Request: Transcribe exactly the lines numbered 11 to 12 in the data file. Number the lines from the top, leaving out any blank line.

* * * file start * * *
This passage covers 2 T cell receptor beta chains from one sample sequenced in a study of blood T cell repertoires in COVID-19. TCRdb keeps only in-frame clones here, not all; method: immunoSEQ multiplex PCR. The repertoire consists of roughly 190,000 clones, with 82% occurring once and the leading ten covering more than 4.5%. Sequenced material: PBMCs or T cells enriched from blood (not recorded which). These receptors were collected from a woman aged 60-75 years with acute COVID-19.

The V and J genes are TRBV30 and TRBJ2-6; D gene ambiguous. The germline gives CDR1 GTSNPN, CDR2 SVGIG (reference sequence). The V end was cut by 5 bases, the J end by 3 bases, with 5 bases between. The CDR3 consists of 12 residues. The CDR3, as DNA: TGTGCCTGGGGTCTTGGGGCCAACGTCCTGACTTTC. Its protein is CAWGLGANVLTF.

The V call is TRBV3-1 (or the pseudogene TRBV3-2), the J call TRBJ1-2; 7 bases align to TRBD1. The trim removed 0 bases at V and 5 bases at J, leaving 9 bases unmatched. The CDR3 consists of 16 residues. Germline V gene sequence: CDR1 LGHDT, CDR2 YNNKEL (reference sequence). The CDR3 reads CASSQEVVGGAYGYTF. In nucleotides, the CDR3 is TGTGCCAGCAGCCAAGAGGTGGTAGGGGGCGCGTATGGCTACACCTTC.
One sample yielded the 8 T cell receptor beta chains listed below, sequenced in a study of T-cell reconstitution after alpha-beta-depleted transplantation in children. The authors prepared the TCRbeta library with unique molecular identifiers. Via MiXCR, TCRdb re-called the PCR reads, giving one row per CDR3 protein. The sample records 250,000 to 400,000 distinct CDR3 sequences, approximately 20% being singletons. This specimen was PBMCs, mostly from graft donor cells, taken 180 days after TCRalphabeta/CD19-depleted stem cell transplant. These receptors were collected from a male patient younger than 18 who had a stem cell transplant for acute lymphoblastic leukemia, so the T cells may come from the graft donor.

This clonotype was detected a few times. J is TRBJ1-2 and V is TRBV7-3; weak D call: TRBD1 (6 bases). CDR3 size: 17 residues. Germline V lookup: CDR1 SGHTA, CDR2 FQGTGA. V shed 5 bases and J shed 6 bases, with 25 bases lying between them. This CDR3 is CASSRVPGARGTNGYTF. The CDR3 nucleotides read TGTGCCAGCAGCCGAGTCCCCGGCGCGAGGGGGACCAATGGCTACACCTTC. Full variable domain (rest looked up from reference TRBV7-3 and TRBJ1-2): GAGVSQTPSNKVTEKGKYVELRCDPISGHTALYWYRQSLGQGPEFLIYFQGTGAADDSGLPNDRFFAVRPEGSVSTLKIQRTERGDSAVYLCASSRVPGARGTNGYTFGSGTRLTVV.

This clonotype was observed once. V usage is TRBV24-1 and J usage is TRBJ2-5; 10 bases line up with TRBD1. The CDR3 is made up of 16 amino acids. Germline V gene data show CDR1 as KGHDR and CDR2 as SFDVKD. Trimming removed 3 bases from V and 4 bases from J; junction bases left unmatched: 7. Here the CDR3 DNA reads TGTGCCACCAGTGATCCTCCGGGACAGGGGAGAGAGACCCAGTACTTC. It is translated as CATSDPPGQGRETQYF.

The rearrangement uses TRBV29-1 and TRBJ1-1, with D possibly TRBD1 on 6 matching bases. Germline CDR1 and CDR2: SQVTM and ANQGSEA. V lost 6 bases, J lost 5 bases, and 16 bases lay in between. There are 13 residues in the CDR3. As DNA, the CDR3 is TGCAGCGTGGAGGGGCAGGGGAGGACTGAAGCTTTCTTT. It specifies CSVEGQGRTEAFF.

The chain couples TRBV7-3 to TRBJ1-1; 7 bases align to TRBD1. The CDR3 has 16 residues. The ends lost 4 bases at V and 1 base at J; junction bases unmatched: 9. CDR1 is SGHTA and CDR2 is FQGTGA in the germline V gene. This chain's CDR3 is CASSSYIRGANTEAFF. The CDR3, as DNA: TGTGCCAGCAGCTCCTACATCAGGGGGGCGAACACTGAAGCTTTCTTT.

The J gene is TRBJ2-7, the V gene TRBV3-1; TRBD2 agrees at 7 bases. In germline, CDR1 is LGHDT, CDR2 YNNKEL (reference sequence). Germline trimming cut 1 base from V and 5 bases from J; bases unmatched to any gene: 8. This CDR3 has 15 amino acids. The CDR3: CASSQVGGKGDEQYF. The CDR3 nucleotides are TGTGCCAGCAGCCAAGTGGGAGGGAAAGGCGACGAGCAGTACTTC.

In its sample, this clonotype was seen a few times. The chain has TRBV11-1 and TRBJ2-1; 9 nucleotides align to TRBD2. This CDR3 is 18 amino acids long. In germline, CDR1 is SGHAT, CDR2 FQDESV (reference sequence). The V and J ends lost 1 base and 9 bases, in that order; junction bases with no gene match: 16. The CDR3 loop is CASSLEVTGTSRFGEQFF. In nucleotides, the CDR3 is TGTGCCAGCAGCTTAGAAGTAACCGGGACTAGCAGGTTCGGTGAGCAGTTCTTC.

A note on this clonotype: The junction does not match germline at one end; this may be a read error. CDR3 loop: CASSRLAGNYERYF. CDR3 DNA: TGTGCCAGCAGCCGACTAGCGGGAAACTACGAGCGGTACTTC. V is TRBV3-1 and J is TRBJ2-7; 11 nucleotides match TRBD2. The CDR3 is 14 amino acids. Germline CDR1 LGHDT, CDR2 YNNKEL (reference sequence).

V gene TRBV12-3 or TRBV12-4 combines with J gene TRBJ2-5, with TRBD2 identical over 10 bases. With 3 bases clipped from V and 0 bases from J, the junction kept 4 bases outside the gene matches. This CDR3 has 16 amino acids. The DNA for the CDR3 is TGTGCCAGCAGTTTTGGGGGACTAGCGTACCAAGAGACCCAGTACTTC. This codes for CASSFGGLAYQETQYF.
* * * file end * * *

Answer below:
A note on this clonotype: The junction does not match germline at one end; this may be a read error. CDR3 loop: CASSRLAGNYERYF. CDR3 DNA: TGTGCCAGCAGCCGACTAGCGGGAAACTACGAGCGGTACTTC. V is TRBV3-1 and J is TRBJ2-7; 11 nucleotides match TRBD2. The CDR3 is 14 amino acids. Germline CDR1 LGHDT, CDR2 YNNKEL (reference sequence).

V gene TRBV12-3 or TRBV12-4 combines with J gene TRBJ2-5, with TRBD2 identical over 10 bases. With 3 bases clipped from V and 0 bases from J, the junction kept 4 bases outside the gene matches. This CDR3 has 16 amino acids. The DNA for the CDR3 is TGTGCCAGCAGTTTTGGGGGACTAGCGTACCAAGAGACCCAGTACTTC. This codes for CASSFGGLAYQETQYF.